The story appears on

Page A5

December 12, 2011

GET this page in PDF

Free for subscribers

View shopping cart

Related News

Home » Metro » Health and Science

Blood shortages 'permanent'

SOME major Chinese cities, including Beijing, will continue to be threatened by low blood reserves due to increasing demands and declining donations, according to an official with the Ministry of Health.

The pressure on blood reserves emerged near the end of last year and is becoming "permanent" in a few regions, said Guo Yanhong, vice director of the ministry's medical administration division.

Although the quantity of blood donated at the national level has increased for years, Beijing and Zhejiang Province both reported declines this year, Guo said.

Official statistics show that donations in the past six months dropped 7.31 percent in the Chinese capital over the same period last year, after years of growth.

The shrinkage happened partly because of the public's mistrust of the country's Red Cross branches after a series of alleged embezzlement scandals, said Liu Jiang, director of the Beijing Red Cross Blood Center.

Liu also attributed the drop to the low temperatures in winter that could have deterred people from going to blood-collecting vans, the main source of blood donations.

Despite the drop in Beijing's blood reserves, the number of patients queueing for operations continues to grow.

The growth of operations in 2010 was 18.6 percent, but blood donations only grew by 7.7 percent, Guo said.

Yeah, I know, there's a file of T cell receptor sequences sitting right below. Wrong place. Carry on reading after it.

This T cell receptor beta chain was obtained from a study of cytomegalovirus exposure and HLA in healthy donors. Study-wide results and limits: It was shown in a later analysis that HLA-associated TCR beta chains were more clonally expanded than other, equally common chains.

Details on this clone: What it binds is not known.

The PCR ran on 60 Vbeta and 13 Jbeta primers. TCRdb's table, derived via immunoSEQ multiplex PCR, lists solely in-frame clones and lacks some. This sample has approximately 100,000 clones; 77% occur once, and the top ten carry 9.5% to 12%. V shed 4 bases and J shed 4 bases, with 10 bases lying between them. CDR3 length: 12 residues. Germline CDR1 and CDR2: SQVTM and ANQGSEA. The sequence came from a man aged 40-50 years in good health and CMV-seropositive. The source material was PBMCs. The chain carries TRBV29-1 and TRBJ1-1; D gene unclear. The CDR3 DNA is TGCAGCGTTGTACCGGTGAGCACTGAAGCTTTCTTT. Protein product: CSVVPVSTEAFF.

Guo noted that the imbalance was more obvious in major cities where the best hospitals are located and attract patients from the whole country.

The ministry says donations may total 4,000 tons this year, while demand could reach 6,000 tons by 2015.

At that ratio, the ministry would need about 120,000 people to donate every day, Guo said.

Currently, however, only 87 out of every 10,000 people donate blood in the Chinese mainland, far less than the 454 out of every 10,000 people in high-income countries and than the 101 in middle-income countries.

In addition to mistrusting the Red Cross, many people still doubt the safety of the donating process and fear getting infected by HIV, though the government has repeatedly assured the public that donating at licensed blood-collecting centers is safe.

Previous reports indicated that the main source of donated blood in China was still organized college students and migrant workers, which accounted for 60 percent of total donors.

Last year, a national blood shortage occurred and caused a wide range of surgery to be postponed.

The country's health minister donated blood in late October 2010 and called on the public to do the same.

A month-long national campaign is being run to promote donations.

Guo added that blood centers and medical institutions should upgrade protocols and training to achieve full and effective use of donated blood.


Copyright © 1999- Shanghai Daily. All rights reserved.Preferably viewed with Internet Explorer 8 or newer browsers.

沪公网安备 31010602000204号

Email this to your friend